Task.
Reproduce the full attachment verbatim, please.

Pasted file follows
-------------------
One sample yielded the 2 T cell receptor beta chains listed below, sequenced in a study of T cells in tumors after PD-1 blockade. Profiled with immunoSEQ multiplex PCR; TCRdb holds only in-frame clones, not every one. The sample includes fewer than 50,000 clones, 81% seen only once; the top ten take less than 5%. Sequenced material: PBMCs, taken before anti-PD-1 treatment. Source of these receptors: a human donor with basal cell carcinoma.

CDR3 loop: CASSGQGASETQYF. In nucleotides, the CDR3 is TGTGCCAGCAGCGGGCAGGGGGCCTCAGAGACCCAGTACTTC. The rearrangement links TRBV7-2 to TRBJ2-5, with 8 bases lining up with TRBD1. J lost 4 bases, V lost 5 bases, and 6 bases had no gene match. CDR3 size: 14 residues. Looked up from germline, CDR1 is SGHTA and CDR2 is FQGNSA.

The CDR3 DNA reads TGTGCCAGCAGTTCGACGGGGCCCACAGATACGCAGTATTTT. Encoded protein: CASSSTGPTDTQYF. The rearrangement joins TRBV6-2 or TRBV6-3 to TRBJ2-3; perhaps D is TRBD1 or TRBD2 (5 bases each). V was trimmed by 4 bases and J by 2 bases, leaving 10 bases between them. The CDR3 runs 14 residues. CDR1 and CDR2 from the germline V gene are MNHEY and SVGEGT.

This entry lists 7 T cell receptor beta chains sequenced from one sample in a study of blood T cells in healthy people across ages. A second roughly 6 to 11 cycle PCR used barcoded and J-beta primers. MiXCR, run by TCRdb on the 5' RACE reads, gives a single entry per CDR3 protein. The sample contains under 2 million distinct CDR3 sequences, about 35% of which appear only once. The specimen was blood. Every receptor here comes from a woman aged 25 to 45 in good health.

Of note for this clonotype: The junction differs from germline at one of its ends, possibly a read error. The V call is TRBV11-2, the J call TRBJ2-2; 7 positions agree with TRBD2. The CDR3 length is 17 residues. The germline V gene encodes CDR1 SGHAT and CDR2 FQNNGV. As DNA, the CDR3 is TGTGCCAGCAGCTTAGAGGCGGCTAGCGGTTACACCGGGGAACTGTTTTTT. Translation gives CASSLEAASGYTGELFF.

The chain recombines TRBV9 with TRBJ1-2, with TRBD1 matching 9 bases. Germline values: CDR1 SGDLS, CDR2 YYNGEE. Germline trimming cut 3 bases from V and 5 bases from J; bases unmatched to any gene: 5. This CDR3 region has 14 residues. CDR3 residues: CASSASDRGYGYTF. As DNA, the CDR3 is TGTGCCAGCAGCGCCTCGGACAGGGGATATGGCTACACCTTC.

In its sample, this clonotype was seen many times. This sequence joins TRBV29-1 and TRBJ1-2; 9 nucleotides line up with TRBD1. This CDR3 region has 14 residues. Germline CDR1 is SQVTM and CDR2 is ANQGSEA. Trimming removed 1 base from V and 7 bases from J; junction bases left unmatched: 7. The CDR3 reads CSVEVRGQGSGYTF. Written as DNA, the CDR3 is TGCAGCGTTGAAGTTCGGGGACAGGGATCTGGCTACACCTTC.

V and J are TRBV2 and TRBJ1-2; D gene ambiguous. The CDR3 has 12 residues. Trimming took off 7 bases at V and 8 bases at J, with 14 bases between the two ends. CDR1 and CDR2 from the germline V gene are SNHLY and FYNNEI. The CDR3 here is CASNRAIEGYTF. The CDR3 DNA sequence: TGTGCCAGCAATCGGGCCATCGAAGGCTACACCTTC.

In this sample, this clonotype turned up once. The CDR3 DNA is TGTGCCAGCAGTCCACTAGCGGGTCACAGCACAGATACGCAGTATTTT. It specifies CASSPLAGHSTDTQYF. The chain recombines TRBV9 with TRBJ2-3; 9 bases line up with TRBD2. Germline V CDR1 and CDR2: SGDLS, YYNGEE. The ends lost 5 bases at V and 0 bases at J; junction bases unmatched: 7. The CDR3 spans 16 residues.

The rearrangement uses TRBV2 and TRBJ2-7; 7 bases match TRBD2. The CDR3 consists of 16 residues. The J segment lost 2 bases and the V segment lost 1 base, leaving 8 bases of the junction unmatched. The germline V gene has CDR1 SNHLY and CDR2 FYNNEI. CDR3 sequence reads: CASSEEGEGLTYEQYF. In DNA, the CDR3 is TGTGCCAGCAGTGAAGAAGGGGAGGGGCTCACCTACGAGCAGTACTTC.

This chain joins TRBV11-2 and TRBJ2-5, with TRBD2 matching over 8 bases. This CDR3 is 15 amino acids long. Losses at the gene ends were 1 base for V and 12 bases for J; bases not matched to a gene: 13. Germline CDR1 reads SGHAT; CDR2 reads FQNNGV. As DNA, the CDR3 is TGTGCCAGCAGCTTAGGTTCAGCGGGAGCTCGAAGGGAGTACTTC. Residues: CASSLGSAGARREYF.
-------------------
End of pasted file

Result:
One sample yielded the 2 T cell receptor beta chains listed below, sequenced in a study of T cells in tumors after PD-1 blockade. Profiled with immunoSEQ multiplex PCR; TCRdb holds only in-frame clones, not every one. The sample includes fewer than 50,000 clones, 81% seen only once; the top ten take less than 5%. Sequenced material: PBMCs, taken before anti-PD-1 treatment. Source of these receptors: a human donor with basal cell carcinoma.

CDR3 loop: CASSGQGASETQYF. In nucleotides, the CDR3 is TGTGCCAGCAGCGGGCAGGGGGCCTCAGAGACCCAGTACTTC. The rearrangement links TRBV7-2 to TRBJ2-5, with 8 bases lining up with TRBD1. J lost 4 bases, V lost 5 bases, and 6 bases had no gene match. CDR3 size: 14 residues. Looked up from germline, CDR1 is SGHTA and CDR2 is FQGNSA.

The CDR3 DNA reads TGTGCCAGCAGTTCGACGGGGCCCACAGATACGCAGTATTTT. Encoded protein: CASSSTGPTDTQYF. The rearrangement joins TRBV6-2 or TRBV6-3 to TRBJ2-3; perhaps D is TRBD1 or TRBD2 (5 bases each). V was trimmed by 4 bases and J by 2 bases, leaving 10 bases between them. The CDR3 runs 14 residues. CDR1 and CDR2 from the germline V gene are MNHEY and SVGEGT.

This entry lists 7 T cell receptor beta chains sequenced from one sample in a study of blood T cells in healthy people across ages. A second roughly 6 to 11 cycle PCR used barcoded and J-beta primers. MiXCR, run by TCRdb on the 5' RACE reads, gives a single entry per CDR3 protein. The sample contains under 2 million distinct CDR3 sequences, about 35% of which appear only once. The specimen was blood. Every receptor here comes from a woman aged 25 to 45 in good health.

Of note for this clonotype: The junction differs from germline at one of its ends, possibly a read error. The V call is TRBV11-2, the J call TRBJ2-2; 7 positions agree with TRBD2. The CDR3 length is 17 residues. The germline V gene encodes CDR1 SGHAT and CDR2 FQNNGV. As DNA, the CDR3 is TGTGCCAGCAGCTTAGAGGCGGCTAGCGGTTACACCGGGGAACTGTTTTTT. Translation gives CASSLEAASGYTGELFF.

The chain recombines TRBV9 with TRBJ1-2, with TRBD1 matching 9 bases. Germline values: CDR1 SGDLS, CDR2 YYNGEE. Germline trimming cut 3 bases from V and 5 bases from J; bases unmatched to any gene: 5. This CDR3 region has 14 residues. CDR3 residues: CASSASDRGYGYTF. As DNA, the CDR3 is TGTGCCAGCAGCGCCTCGGACAGGGGATATGGCTACACCTTC.

In its sample, this clonotype was seen many times. This sequence joins TRBV29-1 and TRBJ1-2; 9 nucleotides line up with TRBD1. This CDR3 region has 14 residues. Germline CDR1 is SQVTM and CDR2 is ANQGSEA. Trimming removed 1 base from V and 7 bases from J; junction bases left unmatched: 7. The CDR3 reads CSVEVRGQGSGYTF. Written as DNA, the CDR3 is TGCAGCGTTGAAGTTCGGGGACAGGGATCTGGCTACACCTTC.

V and J are TRBV2 and TRBJ1-2; D gene ambiguous. The CDR3 has 12 residues. Trimming took off 7 bases at V and 8 bases at J, with 14 bases between the two ends. CDR1 and CDR2 from the germline V gene are SNHLY and FYNNEI. The CDR3 here is CASNRAIEGYTF. The CDR3 DNA sequence: TGTGCCAGCAATCGGGCCATCGAAGGCTACACCTTC.

In this sample, this clonotype turned up once. The CDR3 DNA is TGTGCCAGCAGTCCACTAGCGGGTCACAGCACAGATACGCAGTATTTT. It specifies CASSPLAGHSTDTQYF. The chain recombines TRBV9 with TRBJ2-3; 9 bases line up with TRBD2. Germline V CDR1 and CDR2: SGDLS, YYNGEE. The ends lost 5 bases at V and 0 bases at J; junction bases unmatched: 7. The CDR3 spans 16 residues.

The rearrangement uses TRBV2 and TRBJ2-7; 7 bases match TRBD2. The CDR3 consists of 16 residues. The J segment lost 2 bases and the V segment lost 1 base, leaving 8 bases of the junction unmatched. The germline V gene has CDR1 SNHLY and CDR2 FYNNEI. CDR3 sequence reads: CASSEEGEGLTYEQYF. In DNA, the CDR3 is TGTGCCAGCAGTGAAGAAGGGGAGGGGCTCACCTACGAGCAGTACTTC.

This chain joins TRBV11-2 and TRBJ2-5, with TRBD2 matching over 8 bases. This CDR3 is 15 amino acids long. Losses at the gene ends were 1 base for V and 12 bases for J; bases not matched to a gene: 13. Germline CDR1 reads SGHAT; CDR2 reads FQNNGV. As DNA, the CDR3 is TGTGCCAGCAGCTTAGGTTCAGCGGGAGCTCGAAGGGAGTACTTC. Residues: CASSLGSAGARREYF.